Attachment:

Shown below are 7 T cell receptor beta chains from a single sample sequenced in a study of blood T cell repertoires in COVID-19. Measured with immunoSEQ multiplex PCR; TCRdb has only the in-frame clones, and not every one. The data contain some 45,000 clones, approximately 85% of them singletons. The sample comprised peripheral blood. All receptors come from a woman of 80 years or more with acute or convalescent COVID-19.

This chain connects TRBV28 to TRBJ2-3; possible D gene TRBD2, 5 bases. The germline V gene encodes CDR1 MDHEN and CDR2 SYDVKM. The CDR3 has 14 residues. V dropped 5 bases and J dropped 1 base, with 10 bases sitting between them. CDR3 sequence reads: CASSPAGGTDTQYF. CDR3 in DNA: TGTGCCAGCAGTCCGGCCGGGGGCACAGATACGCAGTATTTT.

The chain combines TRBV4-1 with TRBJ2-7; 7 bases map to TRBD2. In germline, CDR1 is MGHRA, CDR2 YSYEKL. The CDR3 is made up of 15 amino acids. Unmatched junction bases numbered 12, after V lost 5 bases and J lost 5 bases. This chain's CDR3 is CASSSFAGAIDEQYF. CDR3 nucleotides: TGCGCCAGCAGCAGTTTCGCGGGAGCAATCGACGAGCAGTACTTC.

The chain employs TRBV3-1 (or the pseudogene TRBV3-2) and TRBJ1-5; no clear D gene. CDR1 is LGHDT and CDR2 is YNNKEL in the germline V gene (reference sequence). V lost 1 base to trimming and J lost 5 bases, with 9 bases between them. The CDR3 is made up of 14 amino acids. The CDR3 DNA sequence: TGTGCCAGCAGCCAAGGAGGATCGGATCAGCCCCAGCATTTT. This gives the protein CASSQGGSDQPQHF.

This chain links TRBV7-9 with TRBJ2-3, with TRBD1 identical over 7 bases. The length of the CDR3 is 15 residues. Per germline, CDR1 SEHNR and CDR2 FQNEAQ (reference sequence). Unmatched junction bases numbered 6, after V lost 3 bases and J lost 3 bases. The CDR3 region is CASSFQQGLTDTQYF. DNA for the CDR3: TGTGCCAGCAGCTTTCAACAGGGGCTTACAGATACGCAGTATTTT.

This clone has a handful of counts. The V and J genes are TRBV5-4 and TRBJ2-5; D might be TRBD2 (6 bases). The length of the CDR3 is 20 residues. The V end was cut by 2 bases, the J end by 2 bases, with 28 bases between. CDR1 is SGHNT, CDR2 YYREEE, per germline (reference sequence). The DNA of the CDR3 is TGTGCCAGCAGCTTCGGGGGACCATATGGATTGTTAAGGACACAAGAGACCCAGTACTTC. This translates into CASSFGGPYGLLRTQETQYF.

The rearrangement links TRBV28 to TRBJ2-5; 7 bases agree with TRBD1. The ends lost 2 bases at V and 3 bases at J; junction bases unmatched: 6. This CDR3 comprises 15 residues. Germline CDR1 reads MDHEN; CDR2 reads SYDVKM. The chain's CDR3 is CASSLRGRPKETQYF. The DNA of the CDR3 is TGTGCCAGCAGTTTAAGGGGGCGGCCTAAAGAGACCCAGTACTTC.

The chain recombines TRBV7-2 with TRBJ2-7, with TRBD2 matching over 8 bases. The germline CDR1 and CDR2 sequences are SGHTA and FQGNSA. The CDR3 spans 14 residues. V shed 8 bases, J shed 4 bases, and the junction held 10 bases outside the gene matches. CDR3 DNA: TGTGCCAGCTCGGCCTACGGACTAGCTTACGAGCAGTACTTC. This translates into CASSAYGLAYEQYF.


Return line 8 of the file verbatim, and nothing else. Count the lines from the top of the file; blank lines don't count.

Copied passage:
The chain recombines TRBV7-2 with TRBJ2-7, with TRBD2 matching over 8 bases. The germline CDR1 and CDR2 sequences are SGHTA and FQGNSA. The CDR3 spans 14 residues. V shed 8 bases, J shed 4 bases, and the junction held 10 bases outside the gene matches. CDR3 DNA: TGTGCCAGCTCGGCCTACGGACTAGCTTACGAGCAGTACTTC. This translates into CASSAYGLAYEQYF.